Question: I was told by a friend some years ago that "red spices" such as cayenne pepper, paprika and chili would last longer if stored in the refrigerator. I have since read that all spices last longer at room temperature. Which is it? Where should I be storing my spices? Are there any spices that are preserved better in cold storage, such as expensive ones like saffron?
Answer: Called capsicum spices, paprika, red peppers (including cayenne), chili pepper, chili powder and sweet (or bell) pepper flakes should be stored in a cool dry place. However, during the summer, particularly in hot climates, cold storage (38 degrees and 50% relative humidity) is highly recommended, according to the American Spice Trade Assn. This will aid in color retention and guard against any infestation. Very low moisture results in a product with reduced color values, whereas high moistures may cause molding. Saffron, sesame and poppy seeds may also be stored in the refrigerator for longer keeping, if desired.
Q: Is it safe to cook turkey in the microwave oven?
A: Yes, you can safely cook up to a 12-pound turkey in the microwave oven in about half the time as with a conventional oven. Cook a stuffed or unstuffed turkey, breast side down, on HIGH four minutes per pound, then breast side up on MEDIUM (50% power) eight minutes per pound. For even color, you may brush on a special browning sauce.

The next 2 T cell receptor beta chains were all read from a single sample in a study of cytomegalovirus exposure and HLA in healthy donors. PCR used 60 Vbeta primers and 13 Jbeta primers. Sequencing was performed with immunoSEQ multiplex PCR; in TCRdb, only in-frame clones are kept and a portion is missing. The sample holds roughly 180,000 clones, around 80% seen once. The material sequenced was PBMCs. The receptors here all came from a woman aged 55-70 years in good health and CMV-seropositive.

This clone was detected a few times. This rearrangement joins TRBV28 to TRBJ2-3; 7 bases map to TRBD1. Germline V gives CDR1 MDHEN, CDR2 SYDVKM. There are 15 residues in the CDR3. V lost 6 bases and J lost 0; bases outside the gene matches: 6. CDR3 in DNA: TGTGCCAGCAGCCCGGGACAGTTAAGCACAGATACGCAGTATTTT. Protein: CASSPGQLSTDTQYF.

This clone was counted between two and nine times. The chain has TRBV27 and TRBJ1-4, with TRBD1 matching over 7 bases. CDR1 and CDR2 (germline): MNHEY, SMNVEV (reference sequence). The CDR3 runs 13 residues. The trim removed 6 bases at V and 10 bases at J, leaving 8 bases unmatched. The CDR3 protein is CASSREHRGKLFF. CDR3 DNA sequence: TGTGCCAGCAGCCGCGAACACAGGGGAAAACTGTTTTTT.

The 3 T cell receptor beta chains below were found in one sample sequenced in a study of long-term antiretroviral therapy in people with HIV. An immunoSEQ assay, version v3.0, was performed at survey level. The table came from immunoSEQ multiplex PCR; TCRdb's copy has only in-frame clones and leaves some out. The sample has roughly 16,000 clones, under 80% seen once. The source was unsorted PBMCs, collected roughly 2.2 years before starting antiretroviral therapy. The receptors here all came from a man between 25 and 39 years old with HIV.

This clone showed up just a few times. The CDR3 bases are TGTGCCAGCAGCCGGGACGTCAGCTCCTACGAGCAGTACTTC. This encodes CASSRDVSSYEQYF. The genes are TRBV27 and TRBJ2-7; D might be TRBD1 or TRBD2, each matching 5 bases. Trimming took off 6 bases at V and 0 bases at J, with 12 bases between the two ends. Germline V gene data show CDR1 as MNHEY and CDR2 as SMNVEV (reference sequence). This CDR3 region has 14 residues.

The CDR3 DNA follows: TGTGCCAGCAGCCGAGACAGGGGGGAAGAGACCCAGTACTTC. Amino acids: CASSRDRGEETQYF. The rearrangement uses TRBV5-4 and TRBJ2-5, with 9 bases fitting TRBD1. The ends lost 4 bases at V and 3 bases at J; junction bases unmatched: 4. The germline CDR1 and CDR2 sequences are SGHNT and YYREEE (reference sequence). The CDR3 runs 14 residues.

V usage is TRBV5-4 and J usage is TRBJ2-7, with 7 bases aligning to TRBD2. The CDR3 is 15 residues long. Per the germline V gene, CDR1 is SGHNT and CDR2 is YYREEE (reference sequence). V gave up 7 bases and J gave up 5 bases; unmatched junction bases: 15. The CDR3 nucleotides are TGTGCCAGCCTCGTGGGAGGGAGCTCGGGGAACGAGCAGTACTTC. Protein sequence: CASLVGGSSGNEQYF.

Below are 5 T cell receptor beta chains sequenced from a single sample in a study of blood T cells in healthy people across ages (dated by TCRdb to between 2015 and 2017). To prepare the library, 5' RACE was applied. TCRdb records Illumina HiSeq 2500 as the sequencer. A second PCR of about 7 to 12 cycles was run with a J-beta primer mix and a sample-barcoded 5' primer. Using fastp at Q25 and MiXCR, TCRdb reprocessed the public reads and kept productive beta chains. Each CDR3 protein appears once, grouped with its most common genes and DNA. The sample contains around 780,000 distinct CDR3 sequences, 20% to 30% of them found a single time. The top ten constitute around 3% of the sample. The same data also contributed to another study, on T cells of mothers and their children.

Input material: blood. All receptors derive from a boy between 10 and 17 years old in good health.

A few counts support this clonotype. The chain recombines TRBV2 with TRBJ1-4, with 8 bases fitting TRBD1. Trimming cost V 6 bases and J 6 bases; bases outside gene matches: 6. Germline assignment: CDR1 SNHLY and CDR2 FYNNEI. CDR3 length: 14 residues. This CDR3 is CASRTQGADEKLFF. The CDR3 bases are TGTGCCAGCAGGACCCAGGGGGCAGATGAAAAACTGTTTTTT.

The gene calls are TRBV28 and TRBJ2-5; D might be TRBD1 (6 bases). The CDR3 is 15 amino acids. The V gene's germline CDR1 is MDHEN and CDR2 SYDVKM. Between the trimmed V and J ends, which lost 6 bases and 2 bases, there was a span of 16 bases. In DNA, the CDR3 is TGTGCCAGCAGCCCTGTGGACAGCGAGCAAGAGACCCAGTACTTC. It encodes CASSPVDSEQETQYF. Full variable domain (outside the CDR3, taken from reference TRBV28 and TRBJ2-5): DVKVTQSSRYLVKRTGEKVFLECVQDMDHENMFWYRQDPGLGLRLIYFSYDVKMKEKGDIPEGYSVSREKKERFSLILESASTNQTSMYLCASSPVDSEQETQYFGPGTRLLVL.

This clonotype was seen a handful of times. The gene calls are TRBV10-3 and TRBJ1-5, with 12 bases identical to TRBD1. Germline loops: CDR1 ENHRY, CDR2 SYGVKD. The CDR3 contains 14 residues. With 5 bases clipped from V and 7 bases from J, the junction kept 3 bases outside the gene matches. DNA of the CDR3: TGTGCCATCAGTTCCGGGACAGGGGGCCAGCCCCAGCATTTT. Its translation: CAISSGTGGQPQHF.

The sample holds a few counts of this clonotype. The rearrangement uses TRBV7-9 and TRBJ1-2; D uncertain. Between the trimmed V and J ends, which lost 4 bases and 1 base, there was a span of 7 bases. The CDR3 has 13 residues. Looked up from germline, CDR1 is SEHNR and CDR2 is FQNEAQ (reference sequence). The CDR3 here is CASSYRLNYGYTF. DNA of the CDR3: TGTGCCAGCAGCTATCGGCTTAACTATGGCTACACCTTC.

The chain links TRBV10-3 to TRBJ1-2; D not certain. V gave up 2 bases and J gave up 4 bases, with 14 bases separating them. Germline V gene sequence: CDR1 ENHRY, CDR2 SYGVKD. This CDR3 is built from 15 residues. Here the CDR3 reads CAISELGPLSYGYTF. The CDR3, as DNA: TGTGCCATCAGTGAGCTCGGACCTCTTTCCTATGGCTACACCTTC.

Q: All the recipes I see for using grape leaves instead of cabbage leaves (in dolma, for instance) call for canned "pickled" grape leaves.
I have a flame seedless table grape grapevine in my yard. Can I use the leaves? If so, how do I prepare them?
A: You may easily preserve your own grape leaves gathered from your backyard. Here's a recipe from Rose Dosti, as printed in her cookbook called "Middle Eastern Cooking" (HP Books: $9.95)):
PRESERVED GRAPE LEAVES
(Warak Arish Makboos)
50 to 70 grape leaves
11 cups water
1/4 cup salt
3 cups vinegar
Sterilize 2 (1-quart) canning jars and lids according to manufacturer's instructions. Rinse grape leaves. Use only young leaves that have not been exposed to chemicals or pesticides. Pour 8 cups water into large saucepan. Add salt. Bring to boil. Add grape leaves. Boil 30 seconds. Drain, discarding water in pan. Let leaves stand until cool enough to handle.
Place leaves, shiny sides up, in stacks of 10 or 15 with largest leaves on bottom. Roll up each stack and tie with string. Pack vertically into hot sterilized jars. Trim edges of rolls to fit jar, if necessary. Tuck in several lemon wedges.
Pour remaining 3 cups water and 3 cups vinegar into large saucepan. Bring to boil. Pour over leaves in jars, covering completely. Seal jars according to manufacturer's instructions. Makes about 2 quarts.
Address questions on food preparation to You Asked About, Food Section, The Times, Times Mirror Square, Los Angeles 90053. Personal replies cannot be given.